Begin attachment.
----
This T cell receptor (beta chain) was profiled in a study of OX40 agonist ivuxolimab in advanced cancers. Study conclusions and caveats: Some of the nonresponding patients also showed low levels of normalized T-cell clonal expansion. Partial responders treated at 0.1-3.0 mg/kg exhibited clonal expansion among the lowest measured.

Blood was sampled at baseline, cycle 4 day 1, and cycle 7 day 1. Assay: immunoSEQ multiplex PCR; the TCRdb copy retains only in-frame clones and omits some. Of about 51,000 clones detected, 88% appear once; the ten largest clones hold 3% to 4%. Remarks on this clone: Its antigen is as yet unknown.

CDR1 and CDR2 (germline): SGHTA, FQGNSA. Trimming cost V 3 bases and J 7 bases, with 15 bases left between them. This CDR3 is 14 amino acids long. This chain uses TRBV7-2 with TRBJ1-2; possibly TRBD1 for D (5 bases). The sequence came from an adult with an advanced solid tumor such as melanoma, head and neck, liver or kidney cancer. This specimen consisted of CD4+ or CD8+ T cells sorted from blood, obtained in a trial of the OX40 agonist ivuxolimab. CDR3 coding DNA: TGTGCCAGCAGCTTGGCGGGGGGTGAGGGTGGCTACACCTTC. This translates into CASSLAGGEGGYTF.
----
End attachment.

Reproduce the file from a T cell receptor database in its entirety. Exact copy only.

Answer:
This T cell receptor (beta chain) was profiled in a study of OX40 agonist ivuxolimab in advanced cancers. Study conclusions and caveats: Some of the nonresponding patients also showed low levels of normalized T-cell clonal expansion. Partial responders treated at 0.1-3.0 mg/kg exhibited clonal expansion among the lowest measured.

Blood was sampled at baseline, cycle 4 day 1, and cycle 7 day 1. Assay: immunoSEQ multiplex PCR; the TCRdb copy retains only in-frame clones and omits some. Of about 51,000 clones detected, 88% appear once; the ten largest clones hold 3% to 4%. Remarks on this clone: Its antigen is as yet unknown.

CDR1 and CDR2 (germline): SGHTA, FQGNSA. Trimming cost V 3 bases and J 7 bases, with 15 bases left between them. This CDR3 is 14 amino acids long. This chain uses TRBV7-2 with TRBJ1-2; possibly TRBD1 for D (5 bases). The sequence came from an adult with an advanced solid tumor such as melanoma, head and neck, liver or kidney cancer. This specimen consisted of CD4+ or CD8+ T cells sorted from blood, obtained in a trial of the OX40 agonist ivuxolimab. CDR3 coding DNA: TGTGCCAGCAGCTTGGCGGGGGGTGAGGGTGGCTACACCTTC. This translates into CASSLAGGEGGYTF.